Today, the U.S. Supreme Court resolved the question of what the Copyright Act means when it says that a work must be registered prior to filing an infringement lawsuit, holding that the Register of Copyrights must act on the application for registration before a copyright owner can file an infringement action.
Under the Copyright Act, an infringement action cannot be brought until “registration of the copyright claim has been made” (or, alternatively, registration of the claim has been refused by the Copyright Office). As we wrote in an earlier post on this case, the essential question presented in Fourth Estate Public Benefit Corp. v. Wall-Street.com LLC was whether a copyright owner may commence an infringement suit after delivering the proper deposit, application, and fee to the Copyright Office, but before the Register of Copyrights has acted on the application for registration.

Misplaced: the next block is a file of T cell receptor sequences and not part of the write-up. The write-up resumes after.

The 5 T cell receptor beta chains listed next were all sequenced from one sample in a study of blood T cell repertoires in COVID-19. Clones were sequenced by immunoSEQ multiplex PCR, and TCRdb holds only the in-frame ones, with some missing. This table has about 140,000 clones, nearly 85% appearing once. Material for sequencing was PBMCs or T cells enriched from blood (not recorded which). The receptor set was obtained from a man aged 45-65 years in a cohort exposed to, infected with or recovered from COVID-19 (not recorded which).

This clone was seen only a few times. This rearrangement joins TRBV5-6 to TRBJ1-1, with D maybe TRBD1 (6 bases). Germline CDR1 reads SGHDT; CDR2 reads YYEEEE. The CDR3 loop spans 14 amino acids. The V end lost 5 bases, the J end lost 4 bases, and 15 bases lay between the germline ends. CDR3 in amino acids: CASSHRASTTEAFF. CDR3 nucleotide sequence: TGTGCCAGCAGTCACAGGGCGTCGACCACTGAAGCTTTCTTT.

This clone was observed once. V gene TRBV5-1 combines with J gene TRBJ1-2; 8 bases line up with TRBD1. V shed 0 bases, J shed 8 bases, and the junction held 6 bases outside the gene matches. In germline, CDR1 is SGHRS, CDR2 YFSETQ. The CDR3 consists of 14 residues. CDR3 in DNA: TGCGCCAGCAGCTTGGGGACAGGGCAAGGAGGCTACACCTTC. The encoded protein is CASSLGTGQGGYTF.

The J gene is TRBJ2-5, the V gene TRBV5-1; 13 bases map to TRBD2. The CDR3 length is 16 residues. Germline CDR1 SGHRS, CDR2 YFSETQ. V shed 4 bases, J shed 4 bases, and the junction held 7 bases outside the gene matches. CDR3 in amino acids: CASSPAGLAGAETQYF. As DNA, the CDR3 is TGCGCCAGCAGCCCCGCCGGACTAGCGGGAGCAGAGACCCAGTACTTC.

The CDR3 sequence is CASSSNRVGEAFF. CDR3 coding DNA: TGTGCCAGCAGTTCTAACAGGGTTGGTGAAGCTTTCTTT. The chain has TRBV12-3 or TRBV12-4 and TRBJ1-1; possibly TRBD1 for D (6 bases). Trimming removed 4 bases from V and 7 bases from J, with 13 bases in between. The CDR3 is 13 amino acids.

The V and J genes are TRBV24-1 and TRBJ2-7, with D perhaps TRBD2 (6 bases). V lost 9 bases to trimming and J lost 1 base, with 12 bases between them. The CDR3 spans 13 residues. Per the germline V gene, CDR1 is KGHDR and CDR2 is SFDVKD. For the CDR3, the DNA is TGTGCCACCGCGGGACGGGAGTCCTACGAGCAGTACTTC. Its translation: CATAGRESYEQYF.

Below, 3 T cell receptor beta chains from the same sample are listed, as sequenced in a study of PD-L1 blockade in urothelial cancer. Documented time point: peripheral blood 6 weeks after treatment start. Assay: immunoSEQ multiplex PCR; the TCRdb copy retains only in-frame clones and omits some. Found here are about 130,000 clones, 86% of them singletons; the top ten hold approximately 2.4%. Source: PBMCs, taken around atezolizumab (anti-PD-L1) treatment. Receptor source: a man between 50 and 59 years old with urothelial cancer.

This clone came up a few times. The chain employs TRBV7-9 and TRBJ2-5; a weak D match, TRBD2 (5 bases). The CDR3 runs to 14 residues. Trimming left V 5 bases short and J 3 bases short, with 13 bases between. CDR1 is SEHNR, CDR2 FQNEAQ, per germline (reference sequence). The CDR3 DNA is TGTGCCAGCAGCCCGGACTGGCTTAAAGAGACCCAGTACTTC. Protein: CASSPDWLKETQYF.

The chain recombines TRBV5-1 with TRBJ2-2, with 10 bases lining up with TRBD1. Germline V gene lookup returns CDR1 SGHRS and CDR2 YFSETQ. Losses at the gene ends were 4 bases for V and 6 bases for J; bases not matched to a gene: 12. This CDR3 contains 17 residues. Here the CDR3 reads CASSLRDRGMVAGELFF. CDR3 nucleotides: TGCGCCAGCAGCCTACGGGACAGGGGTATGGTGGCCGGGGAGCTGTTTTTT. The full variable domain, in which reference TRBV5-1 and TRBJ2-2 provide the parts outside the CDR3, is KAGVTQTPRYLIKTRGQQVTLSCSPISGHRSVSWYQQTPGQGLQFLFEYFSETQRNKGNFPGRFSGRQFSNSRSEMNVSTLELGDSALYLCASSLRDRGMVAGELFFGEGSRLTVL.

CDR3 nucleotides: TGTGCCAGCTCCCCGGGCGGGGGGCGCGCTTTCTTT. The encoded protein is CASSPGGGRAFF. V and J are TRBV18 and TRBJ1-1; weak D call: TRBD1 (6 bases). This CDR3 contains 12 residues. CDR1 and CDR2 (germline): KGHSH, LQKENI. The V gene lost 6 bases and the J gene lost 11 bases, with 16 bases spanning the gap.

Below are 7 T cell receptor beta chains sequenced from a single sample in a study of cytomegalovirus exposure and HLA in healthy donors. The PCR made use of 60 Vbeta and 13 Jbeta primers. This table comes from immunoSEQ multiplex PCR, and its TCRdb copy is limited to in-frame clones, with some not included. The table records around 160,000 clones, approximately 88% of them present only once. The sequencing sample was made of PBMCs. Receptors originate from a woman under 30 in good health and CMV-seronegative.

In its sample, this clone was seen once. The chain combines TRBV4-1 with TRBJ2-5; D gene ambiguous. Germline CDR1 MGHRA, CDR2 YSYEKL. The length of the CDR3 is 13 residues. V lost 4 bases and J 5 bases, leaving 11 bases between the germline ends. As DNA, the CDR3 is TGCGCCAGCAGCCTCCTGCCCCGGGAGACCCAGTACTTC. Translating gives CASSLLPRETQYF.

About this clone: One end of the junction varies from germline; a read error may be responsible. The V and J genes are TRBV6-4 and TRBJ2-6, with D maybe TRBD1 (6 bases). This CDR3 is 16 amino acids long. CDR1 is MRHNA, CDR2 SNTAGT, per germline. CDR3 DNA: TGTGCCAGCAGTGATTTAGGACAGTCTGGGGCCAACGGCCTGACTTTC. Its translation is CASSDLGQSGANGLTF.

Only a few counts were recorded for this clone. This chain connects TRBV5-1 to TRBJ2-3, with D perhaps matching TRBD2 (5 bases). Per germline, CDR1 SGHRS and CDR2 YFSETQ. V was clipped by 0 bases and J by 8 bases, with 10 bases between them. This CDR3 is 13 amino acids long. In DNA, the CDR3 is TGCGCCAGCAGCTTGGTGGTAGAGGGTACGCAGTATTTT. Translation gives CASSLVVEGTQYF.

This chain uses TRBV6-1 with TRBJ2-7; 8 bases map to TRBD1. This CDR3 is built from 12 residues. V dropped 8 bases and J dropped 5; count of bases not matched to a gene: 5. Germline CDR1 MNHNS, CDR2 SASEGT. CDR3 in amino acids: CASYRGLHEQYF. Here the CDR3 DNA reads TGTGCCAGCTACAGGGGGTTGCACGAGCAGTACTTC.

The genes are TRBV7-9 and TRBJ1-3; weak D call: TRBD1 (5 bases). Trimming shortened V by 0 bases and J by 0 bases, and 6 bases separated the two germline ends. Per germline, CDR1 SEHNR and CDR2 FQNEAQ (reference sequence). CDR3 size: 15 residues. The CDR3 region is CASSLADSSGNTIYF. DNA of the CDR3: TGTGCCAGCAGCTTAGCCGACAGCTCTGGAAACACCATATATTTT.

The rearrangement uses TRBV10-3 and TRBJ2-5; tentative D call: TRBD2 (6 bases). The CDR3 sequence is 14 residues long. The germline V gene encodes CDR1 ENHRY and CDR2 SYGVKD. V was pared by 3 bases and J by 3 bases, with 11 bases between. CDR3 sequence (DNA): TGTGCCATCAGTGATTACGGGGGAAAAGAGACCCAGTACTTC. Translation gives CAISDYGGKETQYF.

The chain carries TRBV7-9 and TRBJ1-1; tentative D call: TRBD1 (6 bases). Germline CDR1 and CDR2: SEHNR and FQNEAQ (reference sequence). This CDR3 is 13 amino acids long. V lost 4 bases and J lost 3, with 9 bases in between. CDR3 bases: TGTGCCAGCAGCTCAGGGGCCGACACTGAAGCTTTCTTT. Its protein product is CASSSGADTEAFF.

In the Fourth Estate case, the Eleventh Circuit explained that in its view “[t]he Copyright Act defines registration as a process that requires action by both the copyright owner and the Copyright Office.” The Supreme Court affirmed this approach, concluding that “registration… has been made” not when an application for registration is filed, but when the Register has registered a copyright after examining a properly filed application.
The ability to bring an infringement lawsuit is just one of the benefits of registration. For more information about registration, read our articles on the benefits of registration, how to register your works with the U.S. Copyright Office, and when to update or supplement a registration.